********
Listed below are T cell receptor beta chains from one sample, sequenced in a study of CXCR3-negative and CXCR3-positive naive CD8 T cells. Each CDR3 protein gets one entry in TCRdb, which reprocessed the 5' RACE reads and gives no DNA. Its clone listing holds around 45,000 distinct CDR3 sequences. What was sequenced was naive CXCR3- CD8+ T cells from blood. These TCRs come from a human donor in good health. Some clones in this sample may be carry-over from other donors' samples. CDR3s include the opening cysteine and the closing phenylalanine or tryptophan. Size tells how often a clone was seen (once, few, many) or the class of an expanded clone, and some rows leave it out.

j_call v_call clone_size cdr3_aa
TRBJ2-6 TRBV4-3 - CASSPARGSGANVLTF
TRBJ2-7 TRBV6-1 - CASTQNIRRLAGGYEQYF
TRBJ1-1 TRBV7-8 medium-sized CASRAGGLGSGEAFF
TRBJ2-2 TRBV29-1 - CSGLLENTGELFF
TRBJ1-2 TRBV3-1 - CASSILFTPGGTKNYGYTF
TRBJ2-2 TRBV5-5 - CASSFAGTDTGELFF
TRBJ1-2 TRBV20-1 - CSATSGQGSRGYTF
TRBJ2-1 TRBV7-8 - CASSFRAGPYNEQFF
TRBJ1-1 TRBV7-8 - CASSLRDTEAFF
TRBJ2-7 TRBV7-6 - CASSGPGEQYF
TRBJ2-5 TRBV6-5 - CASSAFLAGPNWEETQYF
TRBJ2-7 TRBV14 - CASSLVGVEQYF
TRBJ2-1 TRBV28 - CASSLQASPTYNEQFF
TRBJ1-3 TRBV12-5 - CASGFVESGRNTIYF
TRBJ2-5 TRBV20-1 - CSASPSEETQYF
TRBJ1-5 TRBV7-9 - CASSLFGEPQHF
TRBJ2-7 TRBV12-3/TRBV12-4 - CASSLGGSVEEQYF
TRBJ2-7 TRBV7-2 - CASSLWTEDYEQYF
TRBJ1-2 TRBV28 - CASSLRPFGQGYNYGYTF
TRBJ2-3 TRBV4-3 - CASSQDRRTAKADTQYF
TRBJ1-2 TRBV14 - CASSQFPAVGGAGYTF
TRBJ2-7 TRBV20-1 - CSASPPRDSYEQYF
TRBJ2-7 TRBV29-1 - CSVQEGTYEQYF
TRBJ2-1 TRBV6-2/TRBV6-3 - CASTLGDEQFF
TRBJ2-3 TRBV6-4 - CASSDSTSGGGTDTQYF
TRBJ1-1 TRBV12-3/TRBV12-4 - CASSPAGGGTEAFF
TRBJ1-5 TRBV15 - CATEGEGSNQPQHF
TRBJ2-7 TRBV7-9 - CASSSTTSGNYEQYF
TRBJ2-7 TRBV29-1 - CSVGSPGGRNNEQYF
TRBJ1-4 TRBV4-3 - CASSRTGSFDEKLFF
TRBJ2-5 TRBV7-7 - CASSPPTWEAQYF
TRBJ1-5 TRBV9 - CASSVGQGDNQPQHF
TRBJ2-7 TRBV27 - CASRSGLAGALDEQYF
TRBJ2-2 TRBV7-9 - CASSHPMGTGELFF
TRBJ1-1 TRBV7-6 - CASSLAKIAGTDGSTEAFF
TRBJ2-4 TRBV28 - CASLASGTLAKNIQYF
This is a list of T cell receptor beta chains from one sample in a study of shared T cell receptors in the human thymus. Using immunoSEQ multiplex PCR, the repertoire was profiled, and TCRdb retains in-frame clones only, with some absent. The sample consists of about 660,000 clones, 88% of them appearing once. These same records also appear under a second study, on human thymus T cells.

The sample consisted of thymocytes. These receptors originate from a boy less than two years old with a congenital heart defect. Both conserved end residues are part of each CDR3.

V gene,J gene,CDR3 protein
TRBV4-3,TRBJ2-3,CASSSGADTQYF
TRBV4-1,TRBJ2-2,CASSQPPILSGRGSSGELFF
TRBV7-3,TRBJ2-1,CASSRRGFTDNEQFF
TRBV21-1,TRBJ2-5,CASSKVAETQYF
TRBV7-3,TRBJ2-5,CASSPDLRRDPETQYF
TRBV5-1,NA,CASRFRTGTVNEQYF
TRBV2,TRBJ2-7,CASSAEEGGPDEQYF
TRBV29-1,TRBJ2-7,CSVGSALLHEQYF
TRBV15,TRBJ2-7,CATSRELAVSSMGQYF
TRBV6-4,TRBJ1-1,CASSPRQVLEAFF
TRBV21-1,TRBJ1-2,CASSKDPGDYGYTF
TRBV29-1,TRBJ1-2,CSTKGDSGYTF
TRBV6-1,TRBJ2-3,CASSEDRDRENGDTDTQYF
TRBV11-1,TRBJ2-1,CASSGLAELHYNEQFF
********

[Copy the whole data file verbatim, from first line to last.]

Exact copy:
Listed below are T cell receptor beta chains from one sample, sequenced in a study of CXCR3-negative and CXCR3-positive naive CD8 T cells. Each CDR3 protein gets one entry in TCRdb, which reprocessed the 5' RACE reads and gives no DNA. Its clone listing holds around 45,000 distinct CDR3 sequences. What was sequenced was naive CXCR3- CD8+ T cells from blood. These TCRs come from a human donor in good health. Some clones in this sample may be carry-over from other donors' samples. CDR3s include the opening cysteine and the closing phenylalanine or tryptophan. Size tells how often a clone was seen (once, few, many) or the class of an expanded clone, and some rows leave it out.

j_call v_call clone_size cdr3_aa
TRBJ2-6 TRBV4-3 - CASSPARGSGANVLTF
TRBJ2-7 TRBV6-1 - CASTQNIRRLAGGYEQYF
TRBJ1-1 TRBV7-8 medium-sized CASRAGGLGSGEAFF
TRBJ2-2 TRBV29-1 - CSGLLENTGELFF
TRBJ1-2 TRBV3-1 - CASSILFTPGGTKNYGYTF
TRBJ2-2 TRBV5-5 - CASSFAGTDTGELFF
TRBJ1-2 TRBV20-1 - CSATSGQGSRGYTF
TRBJ2-1 TRBV7-8 - CASSFRAGPYNEQFF
TRBJ1-1 TRBV7-8 - CASSLRDTEAFF
TRBJ2-7 TRBV7-6 - CASSGPGEQYF
TRBJ2-5 TRBV6-5 - CASSAFLAGPNWEETQYF
TRBJ2-7 TRBV14 - CASSLVGVEQYF
TRBJ2-1 TRBV28 - CASSLQASPTYNEQFF
TRBJ1-3 TRBV12-5 - CASGFVESGRNTIYF
TRBJ2-5 TRBV20-1 - CSASPSEETQYF
TRBJ1-5 TRBV7-9 - CASSLFGEPQHF
TRBJ2-7 TRBV12-3/TRBV12-4 - CASSLGGSVEEQYF
TRBJ2-7 TRBV7-2 - CASSLWTEDYEQYF
TRBJ1-2 TRBV28 - CASSLRPFGQGYNYGYTF
TRBJ2-3 TRBV4-3 - CASSQDRRTAKADTQYF
TRBJ1-2 TRBV14 - CASSQFPAVGGAGYTF
TRBJ2-7 TRBV20-1 - CSASPPRDSYEQYF
TRBJ2-7 TRBV29-1 - CSVQEGTYEQYF
TRBJ2-1 TRBV6-2/TRBV6-3 - CASTLGDEQFF
TRBJ2-3 TRBV6-4 - CASSDSTSGGGTDTQYF
TRBJ1-1 TRBV12-3/TRBV12-4 - CASSPAGGGTEAFF
TRBJ1-5 TRBV15 - CATEGEGSNQPQHF
TRBJ2-7 TRBV7-9 - CASSSTTSGNYEQYF
TRBJ2-7 TRBV29-1 - CSVGSPGGRNNEQYF
TRBJ1-4 TRBV4-3 - CASSRTGSFDEKLFF
TRBJ2-5 TRBV7-7 - CASSPPTWEAQYF
TRBJ1-5 TRBV9 - CASSVGQGDNQPQHF
TRBJ2-7 TRBV27 - CASRSGLAGALDEQYF
TRBJ2-2 TRBV7-9 - CASSHPMGTGELFF
TRBJ1-1 TRBV7-6 - CASSLAKIAGTDGSTEAFF
TRBJ2-4 TRBV28 - CASLASGTLAKNIQYF
This is a list of T cell receptor beta chains from one sample in a study of shared T cell receptors in the human thymus. Using immunoSEQ multiplex PCR, the repertoire was profiled, and TCRdb retains in-frame clones only, with some absent. The sample consists of about 660,000 clones, 88% of them appearing once. These same records also appear under a second study, on human thymus T cells.

The sample consisted of thymocytes. These receptors originate from a boy less than two years old with a congenital heart defect. Both conserved end residues are part of each CDR3.

V gene,J gene,CDR3 protein
TRBV4-3,TRBJ2-3,CASSSGADTQYF
TRBV4-1,TRBJ2-2,CASSQPPILSGRGSSGELFF
TRBV7-3,TRBJ2-1,CASSRRGFTDNEQFF
TRBV21-1,TRBJ2-5,CASSKVAETQYF
TRBV7-3,TRBJ2-5,CASSPDLRRDPETQYF
TRBV5-1,NA,CASRFRTGTVNEQYF
TRBV2,TRBJ2-7,CASSAEEGGPDEQYF
TRBV29-1,TRBJ2-7,CSVGSALLHEQYF
TRBV15,TRBJ2-7,CATSRELAVSSMGQYF
TRBV6-4,TRBJ1-1,CASSPRQVLEAFF
TRBV21-1,TRBJ1-2,CASSKDPGDYGYTF
TRBV29-1,TRBJ1-2,CSTKGDSGYTF
TRBV6-1,TRBJ2-3,CASSEDRDRENGDTDTQYF
TRBV11-1,TRBJ2-1,CASSGLAELHYNEQFF